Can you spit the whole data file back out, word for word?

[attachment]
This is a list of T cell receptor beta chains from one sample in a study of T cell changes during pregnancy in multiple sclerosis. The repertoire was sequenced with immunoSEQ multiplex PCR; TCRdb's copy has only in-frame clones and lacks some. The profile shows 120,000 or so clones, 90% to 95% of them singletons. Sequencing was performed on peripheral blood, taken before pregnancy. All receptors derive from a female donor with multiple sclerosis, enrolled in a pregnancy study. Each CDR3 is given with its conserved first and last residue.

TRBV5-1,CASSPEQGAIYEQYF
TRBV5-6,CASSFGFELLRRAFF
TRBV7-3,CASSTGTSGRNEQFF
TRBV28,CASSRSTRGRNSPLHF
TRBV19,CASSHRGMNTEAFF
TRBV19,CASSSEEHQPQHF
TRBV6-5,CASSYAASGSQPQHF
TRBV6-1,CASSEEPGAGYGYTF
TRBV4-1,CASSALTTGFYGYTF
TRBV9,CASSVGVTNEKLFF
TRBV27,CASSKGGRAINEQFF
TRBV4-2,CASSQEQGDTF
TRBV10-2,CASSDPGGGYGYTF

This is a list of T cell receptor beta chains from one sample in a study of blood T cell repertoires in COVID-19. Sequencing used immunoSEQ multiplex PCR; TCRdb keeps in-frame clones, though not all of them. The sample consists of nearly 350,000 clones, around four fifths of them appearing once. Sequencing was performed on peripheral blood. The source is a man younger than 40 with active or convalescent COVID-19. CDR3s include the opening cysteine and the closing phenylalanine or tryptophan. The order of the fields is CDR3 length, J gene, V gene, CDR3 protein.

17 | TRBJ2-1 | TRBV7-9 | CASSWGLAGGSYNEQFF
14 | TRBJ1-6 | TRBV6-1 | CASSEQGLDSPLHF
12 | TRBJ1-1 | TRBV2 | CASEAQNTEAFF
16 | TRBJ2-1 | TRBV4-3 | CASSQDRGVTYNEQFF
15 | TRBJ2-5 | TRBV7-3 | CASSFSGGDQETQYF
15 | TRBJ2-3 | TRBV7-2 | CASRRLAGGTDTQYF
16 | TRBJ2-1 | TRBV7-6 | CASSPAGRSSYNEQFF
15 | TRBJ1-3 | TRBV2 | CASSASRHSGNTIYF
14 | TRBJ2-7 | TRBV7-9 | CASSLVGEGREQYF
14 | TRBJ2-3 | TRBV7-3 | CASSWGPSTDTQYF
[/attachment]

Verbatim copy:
This is a list of T cell receptor beta chains from one sample in a study of T cell changes during pregnancy in multiple sclerosis. The repertoire was sequenced with immunoSEQ multiplex PCR; TCRdb's copy has only in-frame clones and lacks some. The profile shows 120,000 or so clones, 90% to 95% of them singletons. Sequencing was performed on peripheral blood, taken before pregnancy. All receptors derive from a female donor with multiple sclerosis, enrolled in a pregnancy study. Each CDR3 is given with its conserved first and last residue.

TRBV5-1,CASSPEQGAIYEQYF
TRBV5-6,CASSFGFELLRRAFF
TRBV7-3,CASSTGTSGRNEQFF
TRBV28,CASSRSTRGRNSPLHF
TRBV19,CASSHRGMNTEAFF
TRBV19,CASSSEEHQPQHF
TRBV6-5,CASSYAASGSQPQHF
TRBV6-1,CASSEEPGAGYGYTF
TRBV4-1,CASSALTTGFYGYTF
TRBV9,CASSVGVTNEKLFF
TRBV27,CASSKGGRAINEQFF
TRBV4-2,CASSQEQGDTF
TRBV10-2,CASSDPGGGYGYTF

This is a list of T cell receptor beta chains from one sample in a study of blood T cell repertoires in COVID-19. Sequencing used immunoSEQ multiplex PCR; TCRdb keeps in-frame clones, though not all of them. The sample consists of nearly 350,000 clones, around four fifths of them appearing once. Sequencing was performed on peripheral blood. The source is a man younger than 40 with active or convalescent COVID-19. CDR3s include the opening cysteine and the closing phenylalanine or tryptophan. The order of the fields is CDR3 length, J gene, V gene, CDR3 protein.

17 | TRBJ2-1 | TRBV7-9 | CASSWGLAGGSYNEQFF
14 | TRBJ1-6 | TRBV6-1 | CASSEQGLDSPLHF
12 | TRBJ1-1 | TRBV2 | CASEAQNTEAFF
16 | TRBJ2-1 | TRBV4-3 | CASSQDRGVTYNEQFF
15 | TRBJ2-5 | TRBV7-3 | CASSFSGGDQETQYF
15 | TRBJ2-3 | TRBV7-2 | CASRRLAGGTDTQYF
16 | TRBJ2-1 | TRBV7-6 | CASSPAGRSSYNEQFF
15 | TRBJ1-3 | TRBV2 | CASSASRHSGNTIYF
14 | TRBJ2-7 | TRBV7-9 | CASSLVGEGREQYF
14 | TRBJ2-3 | TRBV7-3 | CASSWGPSTDTQYF